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  4. I don't record hands, but I've played at Derby Lanes. It's a pretty decent locals room - they offer a ton of promotions if I recall correctly. I felt really out of place when I was there though - I felt over matched because the players all seemed to know each other and their styles pretty well...

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  5. @LuckiDuck: Agree that Little is a good teacher. I've tried several other web sites and their training videos are so poorly done that they are a waste of time. I tried to follow the link you posted, and it failed. Perhaps you could try again.

    @PokerMeister: I know what you mean when you play somewhere and they all know each other.

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    1. I never was good at the linking thingy. I re-posted the article, so just go to my blog to read it.

      Good luck!

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    2. Well, never over-think a cooler. Online should at least have taught us that. Because you played a lot of hands online, you should recognize when it won't let you play your normal game.

      That said; where do you turn lose the gamble? One thing a lousy session does to us is corrupt our normal response. It weakens our decision making.

      Harrington says it when an M=10 but I have tended to make that the latest possible point. You need to make it while the opponent is given a hard choice. Against a loose player that can be a good bit earlier.

      What are the cards you are willing to play? At some point it becomes any two. Looking back at your final table and being called by the 4's, I've thought he couldn't find a way to force you to a hard decision. I think that is why he played the pair. You really dictated his play.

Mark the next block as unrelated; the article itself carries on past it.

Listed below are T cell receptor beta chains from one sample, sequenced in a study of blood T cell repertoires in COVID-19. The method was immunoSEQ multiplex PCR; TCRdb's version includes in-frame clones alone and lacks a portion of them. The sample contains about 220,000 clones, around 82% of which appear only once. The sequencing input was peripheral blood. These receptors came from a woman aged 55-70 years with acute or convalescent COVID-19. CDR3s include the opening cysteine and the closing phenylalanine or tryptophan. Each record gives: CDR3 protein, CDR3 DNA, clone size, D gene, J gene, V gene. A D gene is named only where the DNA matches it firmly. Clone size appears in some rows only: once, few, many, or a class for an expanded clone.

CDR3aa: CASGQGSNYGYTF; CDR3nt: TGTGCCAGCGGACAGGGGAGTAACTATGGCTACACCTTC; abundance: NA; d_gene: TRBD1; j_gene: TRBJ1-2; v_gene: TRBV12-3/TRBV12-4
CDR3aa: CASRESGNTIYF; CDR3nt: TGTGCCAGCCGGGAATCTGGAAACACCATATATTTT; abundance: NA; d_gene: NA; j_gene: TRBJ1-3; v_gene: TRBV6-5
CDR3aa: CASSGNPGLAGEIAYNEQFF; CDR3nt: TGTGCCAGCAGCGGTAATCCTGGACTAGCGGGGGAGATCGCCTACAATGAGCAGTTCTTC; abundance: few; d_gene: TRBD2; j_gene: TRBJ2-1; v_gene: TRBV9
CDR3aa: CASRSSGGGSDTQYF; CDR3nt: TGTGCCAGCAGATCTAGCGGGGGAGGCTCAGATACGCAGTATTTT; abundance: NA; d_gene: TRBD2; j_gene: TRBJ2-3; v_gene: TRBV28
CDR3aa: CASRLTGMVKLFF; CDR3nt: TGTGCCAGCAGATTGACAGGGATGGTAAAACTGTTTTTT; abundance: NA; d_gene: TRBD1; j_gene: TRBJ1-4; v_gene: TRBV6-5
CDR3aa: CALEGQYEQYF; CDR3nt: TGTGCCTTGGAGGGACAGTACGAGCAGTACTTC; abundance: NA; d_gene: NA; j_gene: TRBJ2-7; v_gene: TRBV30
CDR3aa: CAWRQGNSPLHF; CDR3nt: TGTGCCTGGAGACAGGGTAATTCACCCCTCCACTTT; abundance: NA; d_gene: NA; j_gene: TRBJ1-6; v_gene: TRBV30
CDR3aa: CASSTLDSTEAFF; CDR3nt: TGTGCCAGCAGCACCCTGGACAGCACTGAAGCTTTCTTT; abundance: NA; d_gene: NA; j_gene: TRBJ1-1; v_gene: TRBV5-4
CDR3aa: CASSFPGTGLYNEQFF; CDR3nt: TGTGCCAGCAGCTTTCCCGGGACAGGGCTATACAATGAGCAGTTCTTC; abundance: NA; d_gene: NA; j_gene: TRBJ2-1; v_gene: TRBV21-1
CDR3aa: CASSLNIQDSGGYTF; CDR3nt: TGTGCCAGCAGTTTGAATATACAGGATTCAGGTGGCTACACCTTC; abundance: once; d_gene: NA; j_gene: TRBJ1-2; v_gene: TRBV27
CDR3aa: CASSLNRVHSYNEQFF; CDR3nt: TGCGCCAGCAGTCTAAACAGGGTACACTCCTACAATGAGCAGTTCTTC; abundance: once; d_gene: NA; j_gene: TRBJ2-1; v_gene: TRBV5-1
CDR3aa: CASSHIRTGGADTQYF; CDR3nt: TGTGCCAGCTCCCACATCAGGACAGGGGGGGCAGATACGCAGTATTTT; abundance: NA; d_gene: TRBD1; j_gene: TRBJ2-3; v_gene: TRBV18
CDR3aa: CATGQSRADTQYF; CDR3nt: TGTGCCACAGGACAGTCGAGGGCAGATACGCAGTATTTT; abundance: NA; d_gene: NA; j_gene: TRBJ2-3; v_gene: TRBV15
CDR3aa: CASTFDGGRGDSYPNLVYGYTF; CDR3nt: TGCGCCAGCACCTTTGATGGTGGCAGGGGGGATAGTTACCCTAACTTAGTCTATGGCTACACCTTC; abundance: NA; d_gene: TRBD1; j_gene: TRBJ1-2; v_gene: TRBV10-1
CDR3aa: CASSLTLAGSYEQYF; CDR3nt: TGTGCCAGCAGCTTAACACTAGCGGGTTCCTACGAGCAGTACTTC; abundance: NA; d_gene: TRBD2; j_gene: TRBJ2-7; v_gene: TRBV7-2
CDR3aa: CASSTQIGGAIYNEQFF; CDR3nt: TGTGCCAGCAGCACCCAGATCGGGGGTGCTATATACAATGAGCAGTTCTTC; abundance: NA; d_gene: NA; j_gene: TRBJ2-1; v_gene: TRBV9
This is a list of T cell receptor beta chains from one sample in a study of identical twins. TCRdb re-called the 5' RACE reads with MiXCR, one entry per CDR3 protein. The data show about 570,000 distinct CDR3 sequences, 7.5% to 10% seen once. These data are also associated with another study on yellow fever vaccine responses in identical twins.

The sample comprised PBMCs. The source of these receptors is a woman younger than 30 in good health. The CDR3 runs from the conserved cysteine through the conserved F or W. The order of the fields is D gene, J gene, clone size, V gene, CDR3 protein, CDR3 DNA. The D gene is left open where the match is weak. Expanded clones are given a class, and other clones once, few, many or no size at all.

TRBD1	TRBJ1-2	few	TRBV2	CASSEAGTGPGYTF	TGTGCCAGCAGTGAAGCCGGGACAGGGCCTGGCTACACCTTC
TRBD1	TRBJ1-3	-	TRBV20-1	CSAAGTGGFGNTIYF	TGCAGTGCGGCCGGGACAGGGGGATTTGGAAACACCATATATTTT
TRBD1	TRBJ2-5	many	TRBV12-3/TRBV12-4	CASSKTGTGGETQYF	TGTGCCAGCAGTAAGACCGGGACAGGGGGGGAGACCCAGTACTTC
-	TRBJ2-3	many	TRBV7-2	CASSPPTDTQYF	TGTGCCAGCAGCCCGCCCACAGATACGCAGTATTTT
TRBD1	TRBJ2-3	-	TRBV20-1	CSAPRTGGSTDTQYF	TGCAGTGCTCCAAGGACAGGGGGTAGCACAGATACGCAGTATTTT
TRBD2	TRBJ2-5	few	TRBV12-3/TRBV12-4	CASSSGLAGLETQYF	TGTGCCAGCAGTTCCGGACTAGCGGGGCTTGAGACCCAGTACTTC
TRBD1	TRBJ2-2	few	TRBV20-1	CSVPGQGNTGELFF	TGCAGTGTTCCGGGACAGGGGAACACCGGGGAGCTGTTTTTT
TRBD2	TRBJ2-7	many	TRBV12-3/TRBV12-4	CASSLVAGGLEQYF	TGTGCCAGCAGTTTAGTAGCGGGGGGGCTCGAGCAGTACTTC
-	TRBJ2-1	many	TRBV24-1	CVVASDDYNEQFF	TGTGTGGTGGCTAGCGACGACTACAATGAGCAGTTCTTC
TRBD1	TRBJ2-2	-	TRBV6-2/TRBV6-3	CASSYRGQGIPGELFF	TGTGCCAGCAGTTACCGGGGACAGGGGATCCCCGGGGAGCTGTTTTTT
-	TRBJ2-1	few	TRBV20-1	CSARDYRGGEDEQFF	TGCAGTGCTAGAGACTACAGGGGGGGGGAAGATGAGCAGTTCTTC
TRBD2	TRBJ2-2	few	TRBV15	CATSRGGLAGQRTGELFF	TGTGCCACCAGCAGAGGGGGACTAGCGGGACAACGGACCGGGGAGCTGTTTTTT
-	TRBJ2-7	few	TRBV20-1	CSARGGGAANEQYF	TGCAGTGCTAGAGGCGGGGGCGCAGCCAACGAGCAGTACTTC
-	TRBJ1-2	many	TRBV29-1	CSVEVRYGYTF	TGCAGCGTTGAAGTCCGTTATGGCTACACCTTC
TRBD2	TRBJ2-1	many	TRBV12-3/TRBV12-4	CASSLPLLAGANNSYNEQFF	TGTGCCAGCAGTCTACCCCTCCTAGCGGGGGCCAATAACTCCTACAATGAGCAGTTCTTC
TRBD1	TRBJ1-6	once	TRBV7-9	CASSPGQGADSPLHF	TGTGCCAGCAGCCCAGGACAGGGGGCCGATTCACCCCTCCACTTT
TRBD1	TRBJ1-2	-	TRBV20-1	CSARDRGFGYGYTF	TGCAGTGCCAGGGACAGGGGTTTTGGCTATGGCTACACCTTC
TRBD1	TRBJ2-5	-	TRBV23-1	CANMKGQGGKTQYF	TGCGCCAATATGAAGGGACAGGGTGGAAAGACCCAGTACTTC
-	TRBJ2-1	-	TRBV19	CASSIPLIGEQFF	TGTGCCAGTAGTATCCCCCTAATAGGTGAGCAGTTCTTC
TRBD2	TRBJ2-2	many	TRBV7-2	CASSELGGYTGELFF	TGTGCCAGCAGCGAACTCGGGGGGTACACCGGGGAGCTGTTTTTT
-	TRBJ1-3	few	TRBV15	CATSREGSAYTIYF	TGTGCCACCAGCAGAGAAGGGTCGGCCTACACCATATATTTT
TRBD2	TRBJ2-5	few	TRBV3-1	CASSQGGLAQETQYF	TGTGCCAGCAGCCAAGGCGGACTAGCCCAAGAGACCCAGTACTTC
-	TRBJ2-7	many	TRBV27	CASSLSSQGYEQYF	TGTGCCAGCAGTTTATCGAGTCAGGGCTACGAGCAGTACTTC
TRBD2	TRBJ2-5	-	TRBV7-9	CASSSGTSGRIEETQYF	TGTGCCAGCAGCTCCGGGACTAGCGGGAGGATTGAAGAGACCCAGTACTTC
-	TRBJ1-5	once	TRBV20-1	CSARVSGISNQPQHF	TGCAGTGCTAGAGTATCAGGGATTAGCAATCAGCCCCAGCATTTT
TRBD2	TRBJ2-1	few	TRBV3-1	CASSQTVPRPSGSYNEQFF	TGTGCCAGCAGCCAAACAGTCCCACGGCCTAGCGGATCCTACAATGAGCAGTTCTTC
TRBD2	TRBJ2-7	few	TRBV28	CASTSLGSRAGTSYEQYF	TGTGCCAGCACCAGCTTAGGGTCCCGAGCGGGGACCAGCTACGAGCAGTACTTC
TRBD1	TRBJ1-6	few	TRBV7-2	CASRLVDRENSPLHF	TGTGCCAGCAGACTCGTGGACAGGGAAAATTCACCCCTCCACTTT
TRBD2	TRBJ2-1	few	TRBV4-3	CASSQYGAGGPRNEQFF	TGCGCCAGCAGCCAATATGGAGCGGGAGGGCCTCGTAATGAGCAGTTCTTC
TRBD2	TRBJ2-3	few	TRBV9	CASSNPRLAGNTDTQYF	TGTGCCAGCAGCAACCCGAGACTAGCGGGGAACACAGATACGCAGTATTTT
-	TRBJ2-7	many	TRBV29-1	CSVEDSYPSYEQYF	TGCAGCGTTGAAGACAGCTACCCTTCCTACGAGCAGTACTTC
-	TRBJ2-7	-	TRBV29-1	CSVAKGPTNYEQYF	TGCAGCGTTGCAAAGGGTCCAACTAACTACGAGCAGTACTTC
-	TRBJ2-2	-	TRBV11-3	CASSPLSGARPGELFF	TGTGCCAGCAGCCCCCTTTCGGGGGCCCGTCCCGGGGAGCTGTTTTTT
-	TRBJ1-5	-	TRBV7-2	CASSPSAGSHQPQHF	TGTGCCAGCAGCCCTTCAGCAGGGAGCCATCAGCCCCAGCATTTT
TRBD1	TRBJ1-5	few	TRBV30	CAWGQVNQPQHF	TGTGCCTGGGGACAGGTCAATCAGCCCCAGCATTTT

It is good to add something to your game. But, don't abandon a successful strategy without a reason that it isn't going to work then and now. It will though, I think, teach you something more about gear changing. For whatever I learned, gear change stands at the top. I think you need three games to have regular success. In the three, they'll be good, better and best. If you work on a better game do it with the segment that causes you the most problems. I don't see the early more passive game your problem. Even in this sad session, you kept yourself in longer than most and that meant you still had opportunity. That it didn't come out was circumstantial.

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  6. Believe it or not, I once spoke with a player at Bally's Las Vegas who insisted that poker is all luck. He would not buy the argument at all that skill played any part. My guess is that this was the way he justified his continual losses.

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  7. theres 10 players at the table (in most casinos). u will get the best hand 1 time in time, maybe less if u play solid and tight. so u shouldnt ever see more than 10% of the hands. 7% is far better than 20%

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  8. Thanks for the comment, Dave. We were on our way to Ft. Lauderdale for Xmas with our daughter and family. Always have a camera handy is a motto I try to observe! Hope you had a merry one and wishing you a happy, healthy and prosperous (esp. at the poker tables) New Year!